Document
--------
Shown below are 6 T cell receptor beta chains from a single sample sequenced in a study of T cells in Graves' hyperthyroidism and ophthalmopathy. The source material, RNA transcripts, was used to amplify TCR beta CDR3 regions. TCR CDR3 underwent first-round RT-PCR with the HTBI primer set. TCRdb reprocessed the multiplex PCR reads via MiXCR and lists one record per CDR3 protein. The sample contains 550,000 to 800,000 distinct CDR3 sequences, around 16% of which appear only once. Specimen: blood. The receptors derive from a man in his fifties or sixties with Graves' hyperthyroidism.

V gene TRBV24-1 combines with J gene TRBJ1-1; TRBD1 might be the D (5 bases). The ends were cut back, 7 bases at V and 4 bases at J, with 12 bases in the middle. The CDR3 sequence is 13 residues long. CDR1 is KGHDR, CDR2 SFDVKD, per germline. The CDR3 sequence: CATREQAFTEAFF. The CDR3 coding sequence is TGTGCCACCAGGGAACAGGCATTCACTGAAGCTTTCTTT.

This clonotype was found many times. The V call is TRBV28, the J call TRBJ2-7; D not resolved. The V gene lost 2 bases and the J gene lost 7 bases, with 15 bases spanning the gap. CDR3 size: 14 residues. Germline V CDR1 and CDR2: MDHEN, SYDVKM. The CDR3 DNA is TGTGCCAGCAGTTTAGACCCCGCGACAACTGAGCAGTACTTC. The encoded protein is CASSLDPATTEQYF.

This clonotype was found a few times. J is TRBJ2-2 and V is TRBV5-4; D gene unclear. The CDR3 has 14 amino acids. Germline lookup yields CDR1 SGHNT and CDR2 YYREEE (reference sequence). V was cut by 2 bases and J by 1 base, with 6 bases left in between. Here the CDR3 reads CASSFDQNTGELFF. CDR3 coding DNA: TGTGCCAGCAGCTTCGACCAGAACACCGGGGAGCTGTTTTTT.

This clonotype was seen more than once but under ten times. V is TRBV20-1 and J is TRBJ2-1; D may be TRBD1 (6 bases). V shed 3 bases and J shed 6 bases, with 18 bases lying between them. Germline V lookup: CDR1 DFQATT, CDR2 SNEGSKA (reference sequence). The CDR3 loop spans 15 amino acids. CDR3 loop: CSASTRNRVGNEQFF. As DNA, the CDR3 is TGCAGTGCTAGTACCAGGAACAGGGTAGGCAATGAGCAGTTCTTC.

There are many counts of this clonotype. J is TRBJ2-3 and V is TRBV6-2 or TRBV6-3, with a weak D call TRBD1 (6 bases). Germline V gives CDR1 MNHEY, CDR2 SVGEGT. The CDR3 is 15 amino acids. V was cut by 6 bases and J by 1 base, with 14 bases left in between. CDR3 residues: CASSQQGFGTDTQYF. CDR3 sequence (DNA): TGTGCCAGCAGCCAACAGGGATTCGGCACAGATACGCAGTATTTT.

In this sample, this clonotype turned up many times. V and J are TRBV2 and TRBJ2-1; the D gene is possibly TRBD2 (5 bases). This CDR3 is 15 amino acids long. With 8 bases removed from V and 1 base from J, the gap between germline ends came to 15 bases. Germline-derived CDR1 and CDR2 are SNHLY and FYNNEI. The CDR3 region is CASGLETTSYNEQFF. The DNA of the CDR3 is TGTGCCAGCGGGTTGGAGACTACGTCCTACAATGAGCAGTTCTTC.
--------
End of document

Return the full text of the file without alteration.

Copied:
Shown below are 6 T cell receptor beta chains from a single sample sequenced in a study of T cells in Graves' hyperthyroidism and ophthalmopathy. The source material, RNA transcripts, was used to amplify TCR beta CDR3 regions. TCR CDR3 underwent first-round RT-PCR with the HTBI primer set. TCRdb reprocessed the multiplex PCR reads via MiXCR and lists one record per CDR3 protein. The sample contains 550,000 to 800,000 distinct CDR3 sequences, around 16% of which appear only once. Specimen: blood. The receptors derive from a man in his fifties or sixties with Graves' hyperthyroidism.

V gene TRBV24-1 combines with J gene TRBJ1-1; TRBD1 might be the D (5 bases). The ends were cut back, 7 bases at V and 4 bases at J, with 12 bases in the middle. The CDR3 sequence is 13 residues long. CDR1 is KGHDR, CDR2 SFDVKD, per germline. The CDR3 sequence: CATREQAFTEAFF. The CDR3 coding sequence is TGTGCCACCAGGGAACAGGCATTCACTGAAGCTTTCTTT.

This clonotype was found many times. The V call is TRBV28, the J call TRBJ2-7; D not resolved. The V gene lost 2 bases and the J gene lost 7 bases, with 15 bases spanning the gap. CDR3 size: 14 residues. Germline V CDR1 and CDR2: MDHEN, SYDVKM. The CDR3 DNA is TGTGCCAGCAGTTTAGACCCCGCGACAACTGAGCAGTACTTC. The encoded protein is CASSLDPATTEQYF.

This clonotype was found a few times. J is TRBJ2-2 and V is TRBV5-4; D gene unclear. The CDR3 has 14 amino acids. Germline lookup yields CDR1 SGHNT and CDR2 YYREEE (reference sequence). V was cut by 2 bases and J by 1 base, with 6 bases left in between. Here the CDR3 reads CASSFDQNTGELFF. CDR3 coding DNA: TGTGCCAGCAGCTTCGACCAGAACACCGGGGAGCTGTTTTTT.

This clonotype was seen more than once but under ten times. V is TRBV20-1 and J is TRBJ2-1; D may be TRBD1 (6 bases). V shed 3 bases and J shed 6 bases, with 18 bases lying between them. Germline V lookup: CDR1 DFQATT, CDR2 SNEGSKA (reference sequence). The CDR3 loop spans 15 amino acids. CDR3 loop: CSASTRNRVGNEQFF. As DNA, the CDR3 is TGCAGTGCTAGTACCAGGAACAGGGTAGGCAATGAGCAGTTCTTC.

There are many counts of this clonotype. J is TRBJ2-3 and V is TRBV6-2 or TRBV6-3, with a weak D call TRBD1 (6 bases). Germline V gives CDR1 MNHEY, CDR2 SVGEGT. The CDR3 is 15 amino acids. V was cut by 6 bases and J by 1 base, with 14 bases left in between. CDR3 residues: CASSQQGFGTDTQYF. CDR3 sequence (DNA): TGTGCCAGCAGCCAACAGGGATTCGGCACAGATACGCAGTATTTT.

In this sample, this clonotype turned up many times. V and J are TRBV2 and TRBJ2-1; the D gene is possibly TRBD2 (5 bases). This CDR3 is 15 amino acids long. With 8 bases removed from V and 1 base from J, the gap between germline ends came to 15 bases. Germline-derived CDR1 and CDR2 are SNHLY and FYNNEI. The CDR3 region is CASGLETTSYNEQFF. The DNA of the CDR3 is TGTGCCAGCGGGTTGGAGACTACGTCCTACAATGAGCAGTTCTTC.